A girl born and raised in New Jersey has little business chiming in about what makes a great pot of red beans & rice, let alone offer you a recipe. In fact, I can’t say that I’ve even had this dish more than a handful of times and, I’m sorry to say, about one third of those instances were from a fast food chicken joint that was on the way home from work during my days spent living and working in Washington, D.C. When I have had red beans and rice out at a restaurant or, best of all, from a friend’s kitchen, I’ve savored it for its smokey, bold flavors, but also for the comfort and warmth it brings. Red beans and rice just feels homey even when its origins are far from any place I’ve ever held an address.
Before making these, I devoted more research to their recipe than I care to admit. I’ve been pinning and clipping recipes for years, but I’ve also tagged a few cookbooks and scribbled down notes when I’ve seen it on menus, in magazines, or featured on a cooking show. My archive of red beans & rice recipes is impressive, but to be honest, the thought of trying to create a pot myself felt intimidating. For one, I’ve never made dried beans before of any variety, nor have I seen my mother do it – an assurance that always lends me confidence vicariously.
Would I be able to cook them to the correct amount of doneness? Would my beans be bland and like stones or mushy and without texture? I worried about making a big pot only to lose it on the beans and have wasted all of the very precious ingredients they call for. See, even if red beans and rice is a fairly cheap dish to make, the idea of ruining even a $2 ham shank and a piece of smoked sausage is enough to leave me stalled.
I finally turned to my grandmother for council one day recently while on the phone discussing her prior travels through the American South with my grandfather a few years before his death in 1992. She shared some stories I’d never heard before. Charming details about a banana cream pie slice eaten for breakfast in Louisiana and the best peach jam she’d ever had in Tennessee; one she continues to chase in her annual attempt at making homemade preserves each July.
I sprung it on her suddenly: “Did you wind up eating any red beans and rice while you were traveling? I’ve always wanted to make them, but beans! Dried beans! They’re intimidating!” In her usual way, which is all things loving, wily, and derisive simultaneously, she replied, not missing a beat, “Dried beans? You’re worried about dried beans? An idiot could cook dried beans!”
And so it was, one idiot, NJ born and raised, pulled from this recipe and that, with the confidence of at least two generations behind her, and made the tastiest pot of red beans and rice she’s eaten yet. Do not be the girl who stalls on this one; they are too good to put off even one more day.
Red Beans & Rice
Yields 4-6 servings
8oz. of red beans soaked overnight and drained
2 Tablespoons of bacon grease (You can substitute 1 Tablespoon of olive oil + 1 Tablespoon of butter)
1 medium yellow onion, chopped
1/2 green bell pepper, chopped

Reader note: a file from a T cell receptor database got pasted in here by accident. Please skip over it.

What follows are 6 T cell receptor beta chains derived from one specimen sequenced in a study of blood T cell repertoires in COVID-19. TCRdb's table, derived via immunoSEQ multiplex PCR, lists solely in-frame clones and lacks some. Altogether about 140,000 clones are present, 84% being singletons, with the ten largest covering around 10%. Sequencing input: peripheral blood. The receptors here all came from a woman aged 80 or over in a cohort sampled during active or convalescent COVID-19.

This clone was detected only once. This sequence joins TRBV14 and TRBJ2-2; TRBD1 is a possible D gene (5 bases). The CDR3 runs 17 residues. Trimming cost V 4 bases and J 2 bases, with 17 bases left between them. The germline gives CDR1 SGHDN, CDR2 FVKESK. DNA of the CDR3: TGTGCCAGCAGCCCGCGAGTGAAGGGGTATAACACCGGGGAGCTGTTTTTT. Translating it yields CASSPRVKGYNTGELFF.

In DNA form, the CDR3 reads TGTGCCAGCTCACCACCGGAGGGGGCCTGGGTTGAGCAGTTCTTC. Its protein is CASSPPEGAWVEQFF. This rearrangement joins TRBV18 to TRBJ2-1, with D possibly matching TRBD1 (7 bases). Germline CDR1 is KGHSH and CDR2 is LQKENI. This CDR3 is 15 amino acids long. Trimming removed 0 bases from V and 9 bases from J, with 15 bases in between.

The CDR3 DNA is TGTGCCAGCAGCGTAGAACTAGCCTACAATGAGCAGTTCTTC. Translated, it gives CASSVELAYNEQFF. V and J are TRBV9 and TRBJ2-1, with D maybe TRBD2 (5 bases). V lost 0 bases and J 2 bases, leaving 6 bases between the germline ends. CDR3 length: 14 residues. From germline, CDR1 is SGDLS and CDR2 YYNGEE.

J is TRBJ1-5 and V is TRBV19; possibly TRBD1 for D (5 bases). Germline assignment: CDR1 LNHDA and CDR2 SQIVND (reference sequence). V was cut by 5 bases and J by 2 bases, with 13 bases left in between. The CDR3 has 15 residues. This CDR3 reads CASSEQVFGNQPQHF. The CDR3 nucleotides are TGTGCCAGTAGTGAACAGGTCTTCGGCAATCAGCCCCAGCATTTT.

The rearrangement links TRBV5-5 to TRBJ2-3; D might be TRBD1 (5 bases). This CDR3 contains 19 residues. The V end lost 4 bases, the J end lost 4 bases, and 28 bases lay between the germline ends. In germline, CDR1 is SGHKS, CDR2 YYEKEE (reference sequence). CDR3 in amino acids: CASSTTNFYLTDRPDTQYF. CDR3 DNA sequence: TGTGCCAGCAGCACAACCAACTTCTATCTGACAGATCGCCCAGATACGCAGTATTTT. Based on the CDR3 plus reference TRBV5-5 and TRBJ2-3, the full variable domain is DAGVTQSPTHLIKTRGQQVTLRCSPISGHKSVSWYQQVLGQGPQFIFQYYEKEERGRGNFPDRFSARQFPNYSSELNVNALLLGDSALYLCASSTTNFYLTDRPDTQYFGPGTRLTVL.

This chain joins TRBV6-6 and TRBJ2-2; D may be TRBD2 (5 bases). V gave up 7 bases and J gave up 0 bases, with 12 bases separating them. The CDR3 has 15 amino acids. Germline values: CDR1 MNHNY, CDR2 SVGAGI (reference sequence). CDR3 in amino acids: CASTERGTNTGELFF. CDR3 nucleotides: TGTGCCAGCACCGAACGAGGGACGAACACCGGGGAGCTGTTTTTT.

3 cloves of garlic, minced
1 lb smoked kielbasa, cut into 1/2″ coins
1 smoked ham shank
1 bay leaf
Celery salt & black pepper
Cayenne pepper to taste (I used 1/2 teaspoon)
1 teaspoon of sweet paprika
1/4 teaspoon of smoked paprika
1 teaspoon of oregano
1 teaspoon of thyme
3-5 dashes of Liquid Smoke (optional)
2 teaspoons of Worcestershire sauce
4 cups of chicken broth + water to cover
2 scallions, chopped for garnish
Cooked white rice
The night before, pour the dried beans into a medium bowl and cover with water by an inch or two. Allow to sit for at least 8 hours. The next day, put a large pot. or dutch oven. over medium heat and add the olive oil & butter. Add the onions and peppers and sauté for 5 minutes, then add the garlic and cook for another 2 minutes. After slicing the kielbasa, add it to the pot and allow to cook for 5 minutes, stirring occasionally. While the kielbasa is cooking, find a bowl or measuring cup that can hold at least 6 cups of liquid. Into it, pour the chicken broth, Worcestershire sauce, and liquid smoke; set aside. Raise the heat slightly under the pot and add the ham shank and sear on both sides for 2 minutes each. Add the bay leaf, oregano, thyme, paprikas, celery salt, and black & cayenne peppers to the meat and vegetable mixture and stir to combine. Once incorporated, pour in the liquids and stir together well, being certain to scrape the bottom of the pot with your spoon to loosen the pieces of meat, vegetables, and spices that have cooked down. If needed, add enough water to cover the shank and then stir in the drained beans.
Allow the mixture to come to a rolling boil and cook for 30 minutes. Reduce heat to simmer, stir thoroughly, cover pot and allow to cook for another 30 minutes. After a half hour has passed, remove the lid and allow to simmer for another hour, stirring it occasionally every 20-30 minutes. Check the doneness of the beans and cook an additional half hour or more depending on your preferred texture. If the mixture seems dry or not loose enough, add water, 1/4 cup at a time and stir to combine. When the beans have reached the desired doneness, remove the ham shank (it may be in a few pieces), and use a potato masher to smoosh (technical term) some of the beans to create a creamy consistency. You can also do this with the back of a spoon on the side of the pot. Allow the shank to cool slightly and then shred the meat. Discard any bones and add the meat back to the pot.
To serve, spoon the bean mixture over a bed of white rice and top with chopped scallions. Add a few dashes of hot sauce if desired.
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